‘Easter Cat’ a delight to read aloud to kidlets


Kid tested. Kid approved. And back by popular demand. Time after time.

Grandsons Brendan, 6, and Christopher, 10, enjoy former Walla Wallan Deborah Underwood’s latest children’s book, “Here Comes the Easter Cat” so much that it’s the No. 1 story request when I read to them.

About the book

“Here Comes the Easter Cat,” by Deborah Underwood, 80-page picture book, Dial Books for Young Readers, www.penguin.com/y..., $16.99, for release Tuesday.

Deborah’s spare text works in delightful tandem with amusing, nuanced ink and colored pencil illustrations by Claudia Rueda.

While a narrator tells the story, Cat reacts through facial expressions and by holding aloft picket signs that sport drawings. Cat aspires to be the Easter Bunny and is not amused by any suggestion that Bunny has the job in hand.

Brendan reflects the expression and gesture as each illustration sets the tone — such as when Cat stands on his hind paws, knits his brows, crosses his front legs across his chest and glowers.

Cat’s couple of naughty ideas to “be nice” to the Easter Bunny crack us up every time we turn the page, even knowing already what pictures Cat has on his signs to “be nice.”

But I couldn’t say just what his ideas are, as it would spoil the surprises.

When the narrator asks what mode of transportation could be used should Cat step in as a replacement Easter Bunny, Cat walks across the page, index digit on one paw pointing upward in an “I have just the idea!” gesture and Brendan points to the ceiling, too.

Cat thinks the job calls for fancy clothes and disappointedly discovers that only a vest is needed. Up to Cat’s chin goes one paw in a “hmmm, this calls for careful consideration” mode and Brendan thoughtfully rubs his own chin.

“Ta-Da!” Brendan gleefully cries when Cat shows off the Easter Cat ensemble he plans to wear.

Turns out the author’s gray, black and white tiger-striped cat Bella inspired the story. While Deborah waited for a book idea to emerge, she drew a picture of Bella. It looked miffed somehow, and when asked why, it held up a sign, Deborah said.

“It turned out he was jealous of the Easter Bunny, and for good reason: everyone loves the Easter Bunny! How annoying is that?” she said.

Does Cat take over Easter duties? Will Cat’s low estimation of Bunny change? Will Cat learn empathy? Will Cat and Bunny become friends? How will the eggs be delivered?

Find out when Deborah’s book is released on Tuesday. This book is as much fun for youngsters as it is for those of us lucky enough to read aloud to young ears.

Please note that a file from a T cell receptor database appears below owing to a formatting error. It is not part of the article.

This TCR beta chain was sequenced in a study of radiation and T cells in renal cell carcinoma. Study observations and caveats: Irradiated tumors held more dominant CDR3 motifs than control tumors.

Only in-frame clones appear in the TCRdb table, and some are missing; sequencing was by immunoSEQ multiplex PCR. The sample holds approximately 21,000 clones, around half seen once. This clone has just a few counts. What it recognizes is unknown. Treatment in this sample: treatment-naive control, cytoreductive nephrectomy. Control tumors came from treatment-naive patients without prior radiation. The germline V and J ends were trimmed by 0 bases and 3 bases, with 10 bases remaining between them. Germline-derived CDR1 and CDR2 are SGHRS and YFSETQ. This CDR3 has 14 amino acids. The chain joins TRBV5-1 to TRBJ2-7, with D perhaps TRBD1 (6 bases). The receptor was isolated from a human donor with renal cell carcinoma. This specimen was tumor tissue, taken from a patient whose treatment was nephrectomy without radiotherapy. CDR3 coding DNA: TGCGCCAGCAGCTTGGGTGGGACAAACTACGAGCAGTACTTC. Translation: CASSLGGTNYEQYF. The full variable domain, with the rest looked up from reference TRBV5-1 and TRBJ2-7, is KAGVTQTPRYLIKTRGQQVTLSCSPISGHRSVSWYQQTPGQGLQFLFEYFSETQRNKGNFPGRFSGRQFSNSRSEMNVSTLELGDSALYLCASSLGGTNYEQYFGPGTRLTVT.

Another favorite Deborah book at our house right now is “A Balloon for Isabel,” illustrated by Laura Rankin, Greenwillow, 2010. Isabel and fellow porcupines in her class won’t receive a balloon for graduation unless they can come up with a way to keep their quills from popping them. Believe me, it’s hard not to spill the adorable solution Isabel concocts.

New also this year from Deborah will be “Bad Bye, Good Bye,” illustrated by Jonathan Bean and published by Houghton Mifflin in April. And Cat will be back in the fall in “Here Comes Santa Cat,” also illustrated by Claudia Rueda and published by Dial.

Among her more recent releases, Deborah published “Part-Time Princess,” $16.99 in hardcover. The little girl in this tale dreams she’s a princess who wears gowns, attends balls, fights dragons and tames trolls. Deborah is also the best-selling author of “The Quiet Book,” “The Loud Book” and “The Christmas Quiet Book.”

Along with actor/comedian Whoopi Goldberg, Deborah cowrites the “Sugar Plum Ballerina” chapter books, illustrated by Maryn Roos. Each adventure focuses on a different girl who attends the Nutcracker School of Ballet in Harlem. According to her website, Deborah has written at least 28 nonfiction books for kids.

She grew up in Walla Walla, the daughter of Douglas and Sally Underwood. Classmates at Green Park Elementary, Pioneer Junior High and Walla Walla High School Class of 1979 may remember her.

Her dad taught at Whitman College from 1958-1998 and her mom taught English as a second language at Walla Walla Community College and served on the Walla Walla Public School, planning commission and United Way boards. Her parents moved from Walla Walla to Davis, Calif., in 1999, and Sally died there in 2004. A 1983 alumna of Pomona College, Deborah settled in San Francisco.

For more information, see www.DeborahUnderwoodBooks.com or on Facebook at on.fb.me/1bhyh0k. Her stories are available locally at Earthlight Books, 321 E. Main St., 509-525-4983, www.earthlightbooks.com.

Annie Charnley Eveland can be reached at annieeveland@wwub.com or afternoons at 526-8313.


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